Pub Date: July 11, 1960

ISBN: 0060935464

Page Count: 323

Publisher: Lippincott

Review Posted Online: Oct. 7, 2011

Kirkus Reviews Issue: July 1, 1960

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While a few weeks ago it seemed as if Praeger would have a two month lead over Dutton in their presentation of this Soviet best seller, both the "authorized" edition (Dutton's) and the "unauthorized" (Praeger's) will appear almost simultaneously. There has been considerable advance attention on what appears to be as much of a publishing cause celebre here as the original appearance of the book in Russia. Without entering into the scrimmage, or dismissing it as a plague on both your houses, we will limit ourselves to a few facts. Royalties from the "unauthorized" edition will go to the International Rescue Committee; Dutton with their contracted edition is adhering to copyright conventions. The Praeger edition has two translators and one of them is the translator of Doctor Zhivago Dutton's translator, Ralph Parker, has been stigmatized by Praeger as "an apologist for the Soviet regime". To the untutored eye, the Dutton translation seems a little more literary, the Praeger perhaps closer to the rather primitive style of the original. The book itself is an account of one day in the three thousand six hundred and fifty three days of the sentence to be served by a carpenter, Ivan Denisovich Shukhov. (Solzhenitsyn was a political prisoner.) From the unrelenting cold without, to the conditions within, from the bathhouse to the latrine to the cells where survival for more than two weeks is impossible, this records the hopeless facts of existence as faced by thousands who went on "living like this, with your eyes on the ground". The Dutton edition has an excellent introduction providing an orientation on the political background to its appearance in Russia by Marvin Kalb. All involved in its publication (translators, introducers, etc.) claim for it great "artistic" values which we cannot share, although there is no question of its importance as a political and human document and as significant and tangible evidence of the de-Stalinization program.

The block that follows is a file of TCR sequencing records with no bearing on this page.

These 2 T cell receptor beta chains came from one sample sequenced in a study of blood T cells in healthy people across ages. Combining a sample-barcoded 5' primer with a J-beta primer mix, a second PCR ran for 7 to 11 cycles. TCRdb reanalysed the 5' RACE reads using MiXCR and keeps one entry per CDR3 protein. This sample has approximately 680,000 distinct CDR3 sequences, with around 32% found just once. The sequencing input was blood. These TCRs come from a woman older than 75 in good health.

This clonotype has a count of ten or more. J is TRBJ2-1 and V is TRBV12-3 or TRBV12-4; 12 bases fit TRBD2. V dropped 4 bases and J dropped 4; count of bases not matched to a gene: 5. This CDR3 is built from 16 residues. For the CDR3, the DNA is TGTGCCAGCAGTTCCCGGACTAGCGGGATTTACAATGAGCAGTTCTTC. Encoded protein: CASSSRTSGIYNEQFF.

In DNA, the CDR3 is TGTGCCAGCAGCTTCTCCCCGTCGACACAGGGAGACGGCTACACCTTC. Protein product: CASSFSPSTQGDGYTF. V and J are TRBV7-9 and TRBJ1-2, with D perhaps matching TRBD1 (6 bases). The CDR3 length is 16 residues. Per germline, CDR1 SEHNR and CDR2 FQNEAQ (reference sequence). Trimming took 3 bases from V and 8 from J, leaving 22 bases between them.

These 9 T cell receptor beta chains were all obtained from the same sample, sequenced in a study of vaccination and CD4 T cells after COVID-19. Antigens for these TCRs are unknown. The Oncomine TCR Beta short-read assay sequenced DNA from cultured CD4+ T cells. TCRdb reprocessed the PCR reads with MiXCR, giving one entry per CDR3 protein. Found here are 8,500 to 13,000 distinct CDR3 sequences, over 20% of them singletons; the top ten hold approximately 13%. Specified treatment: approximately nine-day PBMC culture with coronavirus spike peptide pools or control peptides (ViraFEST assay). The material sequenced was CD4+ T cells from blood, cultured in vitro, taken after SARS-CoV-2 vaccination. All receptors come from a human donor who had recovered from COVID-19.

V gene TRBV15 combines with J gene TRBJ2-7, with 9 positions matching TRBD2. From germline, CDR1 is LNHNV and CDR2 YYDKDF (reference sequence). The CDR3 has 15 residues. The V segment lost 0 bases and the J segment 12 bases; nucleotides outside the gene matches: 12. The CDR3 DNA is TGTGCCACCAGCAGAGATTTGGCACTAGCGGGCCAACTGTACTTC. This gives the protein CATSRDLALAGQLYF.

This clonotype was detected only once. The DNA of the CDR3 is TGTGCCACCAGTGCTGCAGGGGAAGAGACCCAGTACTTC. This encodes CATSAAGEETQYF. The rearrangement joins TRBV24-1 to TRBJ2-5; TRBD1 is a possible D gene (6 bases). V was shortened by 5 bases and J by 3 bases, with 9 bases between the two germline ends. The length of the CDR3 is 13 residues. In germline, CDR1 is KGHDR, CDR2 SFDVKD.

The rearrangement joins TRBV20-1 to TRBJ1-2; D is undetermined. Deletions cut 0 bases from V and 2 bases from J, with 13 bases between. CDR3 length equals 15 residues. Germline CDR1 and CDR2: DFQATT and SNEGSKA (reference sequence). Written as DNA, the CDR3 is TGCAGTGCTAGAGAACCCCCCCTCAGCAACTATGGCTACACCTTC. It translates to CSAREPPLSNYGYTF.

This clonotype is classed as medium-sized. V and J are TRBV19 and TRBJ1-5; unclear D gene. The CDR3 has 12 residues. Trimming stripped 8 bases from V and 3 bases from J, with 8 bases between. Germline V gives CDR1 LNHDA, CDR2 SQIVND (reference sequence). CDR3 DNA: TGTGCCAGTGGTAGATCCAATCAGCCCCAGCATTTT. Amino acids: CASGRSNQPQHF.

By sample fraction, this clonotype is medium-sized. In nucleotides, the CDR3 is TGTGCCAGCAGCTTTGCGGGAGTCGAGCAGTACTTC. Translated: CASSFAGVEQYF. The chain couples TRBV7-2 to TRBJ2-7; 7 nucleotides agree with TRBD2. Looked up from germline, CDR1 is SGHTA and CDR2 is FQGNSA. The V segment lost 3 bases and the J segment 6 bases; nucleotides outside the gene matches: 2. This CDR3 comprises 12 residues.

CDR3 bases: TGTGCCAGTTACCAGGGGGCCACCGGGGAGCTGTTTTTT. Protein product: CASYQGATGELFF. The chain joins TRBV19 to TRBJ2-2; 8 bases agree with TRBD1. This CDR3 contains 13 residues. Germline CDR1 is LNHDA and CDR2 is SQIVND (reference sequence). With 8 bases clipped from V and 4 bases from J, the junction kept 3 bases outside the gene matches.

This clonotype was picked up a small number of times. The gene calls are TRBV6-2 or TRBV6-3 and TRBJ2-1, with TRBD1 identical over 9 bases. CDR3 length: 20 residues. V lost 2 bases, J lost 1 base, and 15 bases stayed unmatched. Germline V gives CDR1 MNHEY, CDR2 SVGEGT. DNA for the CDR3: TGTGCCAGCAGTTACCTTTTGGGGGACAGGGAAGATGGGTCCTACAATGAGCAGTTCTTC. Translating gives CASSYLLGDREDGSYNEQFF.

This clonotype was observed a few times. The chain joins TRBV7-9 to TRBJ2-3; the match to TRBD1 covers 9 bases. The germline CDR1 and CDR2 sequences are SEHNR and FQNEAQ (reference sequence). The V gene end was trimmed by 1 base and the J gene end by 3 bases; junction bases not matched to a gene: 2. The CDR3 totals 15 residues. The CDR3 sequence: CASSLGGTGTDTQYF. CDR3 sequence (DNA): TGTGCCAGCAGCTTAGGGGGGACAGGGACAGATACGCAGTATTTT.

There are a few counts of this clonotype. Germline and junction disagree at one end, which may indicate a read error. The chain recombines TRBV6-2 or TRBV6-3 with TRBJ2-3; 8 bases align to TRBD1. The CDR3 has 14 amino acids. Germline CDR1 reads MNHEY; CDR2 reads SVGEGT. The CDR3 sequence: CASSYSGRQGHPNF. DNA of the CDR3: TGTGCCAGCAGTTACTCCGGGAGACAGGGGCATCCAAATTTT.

Pub Date: June 15, 1963

ISBN: 0451228146

Page Count: 181

Publisher: Praeger

Review Posted Online: Oct. 5, 2011

Kirkus Reviews Issue: June 15, 1963